Skip to content. Skip to more features. Skip to most popular. Skip to footer.


Body Language: UCLA Dance


By Bekah Wright, Photos by Patrik Giardino

Published Apr 1, 2013 8:00 AM


Let's Dance This Outside

Taking dance beyond the Kaufman Hall walls is actually a requirement for undergrads. Key to this element is the department's partnership with LAUSD. Nonprofits have also seen their share of student volunteers from the department, as has the UCLA Center on Aging, UCLA Lab School, UCLA Community School, women's shelters and prisons.

"Dance can sew a community together," says Marks. "It can contribute to a sense of identity that might be missing or lost, work against our anxiety over taboos, teach us our history and engage political ideas."

Contributing as well are guest artists in various affiliations, including the Residency Project for Movement (RPM) that includes such well-known dance figures as Bill Forsythe, Meredith Monk and Rennie Harris. Visiting RPM artists perform as part of the Center for the Art of Performance at UCLA (CAP UCLA), as well as deepening artists' relationships to the community by offering intensive classes to UCLA students and master classes to area high school students.

The Trisha Brown Dance Company's visit to UCLA this April is another example of this type of partnering, says Kristy Edmunds, CAP UCLA executive and artistic director, bringing with it collaborations between CAP UCLA, the Getty Center, the Hammer Museum, the UCLA School of the Arts and Architecture and WACD. The company will be teaching as well as having dance students perform the choreography of their Floor of the Forest exhibit at the Hammer.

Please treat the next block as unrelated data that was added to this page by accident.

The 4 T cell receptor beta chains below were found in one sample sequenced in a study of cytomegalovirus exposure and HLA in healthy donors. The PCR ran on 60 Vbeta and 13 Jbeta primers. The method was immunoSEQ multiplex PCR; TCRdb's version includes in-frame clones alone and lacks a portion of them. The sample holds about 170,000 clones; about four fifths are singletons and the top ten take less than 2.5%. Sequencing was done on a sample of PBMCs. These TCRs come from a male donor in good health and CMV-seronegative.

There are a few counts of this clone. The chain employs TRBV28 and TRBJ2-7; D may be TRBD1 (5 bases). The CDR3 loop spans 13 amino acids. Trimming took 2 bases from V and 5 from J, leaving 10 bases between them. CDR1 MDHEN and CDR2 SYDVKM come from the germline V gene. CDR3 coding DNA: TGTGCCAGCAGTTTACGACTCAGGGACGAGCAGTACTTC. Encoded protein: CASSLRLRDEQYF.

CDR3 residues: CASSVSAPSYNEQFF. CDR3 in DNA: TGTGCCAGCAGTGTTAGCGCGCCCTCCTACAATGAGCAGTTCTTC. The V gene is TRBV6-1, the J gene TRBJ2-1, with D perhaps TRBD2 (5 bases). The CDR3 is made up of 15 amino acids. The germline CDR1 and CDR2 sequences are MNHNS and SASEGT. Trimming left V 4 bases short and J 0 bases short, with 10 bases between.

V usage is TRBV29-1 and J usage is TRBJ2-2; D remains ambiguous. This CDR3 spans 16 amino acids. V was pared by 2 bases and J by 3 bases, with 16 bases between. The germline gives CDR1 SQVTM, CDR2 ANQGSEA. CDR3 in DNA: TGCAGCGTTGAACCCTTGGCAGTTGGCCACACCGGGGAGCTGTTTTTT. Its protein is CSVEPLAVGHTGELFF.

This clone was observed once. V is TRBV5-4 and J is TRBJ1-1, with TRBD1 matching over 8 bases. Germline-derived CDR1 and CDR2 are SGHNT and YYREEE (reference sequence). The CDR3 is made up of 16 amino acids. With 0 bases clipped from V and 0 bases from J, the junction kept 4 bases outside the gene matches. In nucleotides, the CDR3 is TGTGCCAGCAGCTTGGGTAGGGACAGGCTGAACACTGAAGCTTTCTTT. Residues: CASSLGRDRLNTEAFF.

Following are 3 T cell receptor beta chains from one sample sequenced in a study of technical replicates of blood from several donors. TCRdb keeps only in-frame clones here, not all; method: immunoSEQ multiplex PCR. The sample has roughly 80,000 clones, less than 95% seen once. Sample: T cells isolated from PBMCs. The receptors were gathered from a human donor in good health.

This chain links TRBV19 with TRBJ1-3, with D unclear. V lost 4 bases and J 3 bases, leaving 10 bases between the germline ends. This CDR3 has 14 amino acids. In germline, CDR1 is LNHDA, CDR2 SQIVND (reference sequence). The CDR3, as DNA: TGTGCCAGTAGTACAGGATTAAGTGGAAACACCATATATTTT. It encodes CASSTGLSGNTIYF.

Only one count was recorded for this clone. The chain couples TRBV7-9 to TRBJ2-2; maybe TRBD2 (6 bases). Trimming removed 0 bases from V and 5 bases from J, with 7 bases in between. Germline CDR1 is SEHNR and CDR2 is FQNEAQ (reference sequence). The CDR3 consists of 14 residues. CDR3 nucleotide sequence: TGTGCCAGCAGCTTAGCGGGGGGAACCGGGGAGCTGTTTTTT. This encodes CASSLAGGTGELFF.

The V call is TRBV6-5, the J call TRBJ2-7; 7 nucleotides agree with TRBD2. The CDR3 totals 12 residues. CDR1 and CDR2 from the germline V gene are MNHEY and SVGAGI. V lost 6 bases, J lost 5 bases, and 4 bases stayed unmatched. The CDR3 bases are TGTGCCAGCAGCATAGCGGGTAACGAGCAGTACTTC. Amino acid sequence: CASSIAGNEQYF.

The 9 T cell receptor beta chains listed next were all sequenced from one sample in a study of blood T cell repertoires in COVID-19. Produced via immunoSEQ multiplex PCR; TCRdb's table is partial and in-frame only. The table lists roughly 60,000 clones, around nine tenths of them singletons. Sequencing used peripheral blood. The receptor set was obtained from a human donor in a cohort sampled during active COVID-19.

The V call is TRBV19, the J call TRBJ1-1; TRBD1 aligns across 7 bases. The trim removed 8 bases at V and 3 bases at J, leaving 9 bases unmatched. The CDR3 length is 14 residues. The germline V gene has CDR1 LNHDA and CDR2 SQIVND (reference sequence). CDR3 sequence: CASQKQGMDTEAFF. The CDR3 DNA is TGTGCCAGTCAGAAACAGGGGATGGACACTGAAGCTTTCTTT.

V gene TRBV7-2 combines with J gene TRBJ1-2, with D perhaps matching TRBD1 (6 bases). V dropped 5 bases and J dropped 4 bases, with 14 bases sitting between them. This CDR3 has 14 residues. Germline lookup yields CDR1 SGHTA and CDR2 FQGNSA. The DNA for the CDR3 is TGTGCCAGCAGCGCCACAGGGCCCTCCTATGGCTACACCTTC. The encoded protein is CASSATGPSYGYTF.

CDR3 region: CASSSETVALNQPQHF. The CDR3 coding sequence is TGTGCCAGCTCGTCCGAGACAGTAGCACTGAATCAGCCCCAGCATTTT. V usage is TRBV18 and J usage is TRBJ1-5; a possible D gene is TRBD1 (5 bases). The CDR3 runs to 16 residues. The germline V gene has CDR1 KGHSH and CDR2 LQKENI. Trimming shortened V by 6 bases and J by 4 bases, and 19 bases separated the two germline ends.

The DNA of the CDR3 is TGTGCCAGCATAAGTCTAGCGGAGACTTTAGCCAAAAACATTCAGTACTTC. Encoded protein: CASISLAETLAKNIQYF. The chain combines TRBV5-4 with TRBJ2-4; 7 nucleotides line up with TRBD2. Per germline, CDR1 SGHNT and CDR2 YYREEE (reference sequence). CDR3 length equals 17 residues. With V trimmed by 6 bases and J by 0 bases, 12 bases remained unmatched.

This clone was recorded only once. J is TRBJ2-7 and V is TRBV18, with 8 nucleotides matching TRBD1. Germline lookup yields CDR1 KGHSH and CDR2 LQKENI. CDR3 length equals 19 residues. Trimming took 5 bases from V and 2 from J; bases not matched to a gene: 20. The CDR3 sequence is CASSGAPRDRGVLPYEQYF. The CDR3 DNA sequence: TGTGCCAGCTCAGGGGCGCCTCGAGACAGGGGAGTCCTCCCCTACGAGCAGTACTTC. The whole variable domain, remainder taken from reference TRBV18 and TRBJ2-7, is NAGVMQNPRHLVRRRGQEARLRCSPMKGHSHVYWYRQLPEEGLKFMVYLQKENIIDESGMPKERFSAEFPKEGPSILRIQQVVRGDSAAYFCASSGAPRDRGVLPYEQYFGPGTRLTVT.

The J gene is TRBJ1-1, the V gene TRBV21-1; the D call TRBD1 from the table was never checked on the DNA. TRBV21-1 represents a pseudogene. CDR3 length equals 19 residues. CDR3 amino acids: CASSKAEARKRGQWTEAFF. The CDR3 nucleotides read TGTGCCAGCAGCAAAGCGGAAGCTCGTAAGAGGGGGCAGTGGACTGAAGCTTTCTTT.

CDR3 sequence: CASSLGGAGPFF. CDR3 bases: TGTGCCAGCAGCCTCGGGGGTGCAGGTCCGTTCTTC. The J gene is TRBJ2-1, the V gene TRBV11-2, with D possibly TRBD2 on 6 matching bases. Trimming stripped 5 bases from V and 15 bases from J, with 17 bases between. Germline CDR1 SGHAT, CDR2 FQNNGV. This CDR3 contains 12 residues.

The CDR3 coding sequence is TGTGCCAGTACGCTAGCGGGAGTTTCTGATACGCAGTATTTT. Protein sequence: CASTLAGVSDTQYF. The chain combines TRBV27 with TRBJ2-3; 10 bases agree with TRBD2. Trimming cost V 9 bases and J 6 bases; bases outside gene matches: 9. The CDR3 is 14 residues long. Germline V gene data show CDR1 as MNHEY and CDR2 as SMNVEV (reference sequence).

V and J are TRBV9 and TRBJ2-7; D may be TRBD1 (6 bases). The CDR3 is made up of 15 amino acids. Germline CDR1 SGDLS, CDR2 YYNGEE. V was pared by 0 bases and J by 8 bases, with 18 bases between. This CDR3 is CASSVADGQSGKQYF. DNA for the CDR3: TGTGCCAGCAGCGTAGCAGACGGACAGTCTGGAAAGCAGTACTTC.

Renee Lee '14 Specialty: Chinese, Modern, Ballet

Edmunds says this is beneficial on many levels. "It's helpful to curriculum aspirations," she says. "It transfers knowledge from this incredible company into another generation of practitioners, and it's supported through a collaboration with the Hammer."

Projects from the Trisha Brown Dance Company involve dancers walking down the side of a building, dressing horizontally amidst sculptures and performing on the Getty's rooftops. With so much fun to be had with projects like this, it's not surprising that UCLA students extend their time by pursuing M.A. and Ph.D. degrees in culture and performance and M.F.A.s in dance with an emphasis on choreography.

Using What You've Got

As one would expect, there are as many different ways to use a UCLA degree in dance as there are dance students. Rea has gone on to produce festivals like the World Festival of Sacred Music. She's also well-known in the yoga world, often teaching large-scale movement experiences across the globe. She sees this as a natural extension of what she took away from her time with the department.

"Today's job market is for innovators," she says. "WACD is for people who see the interconnectedness of the world and want to be able to pass through a process that helps them speak to the interdisciplinary nature that the global landscape is requiring."

Or as faculty member Marks puts it, WACD graduates no longer see dance "as an ornamental or frivolous activity, but as an essential practice that can change things for the better. They're leaving us with a sense of purpose and conviction."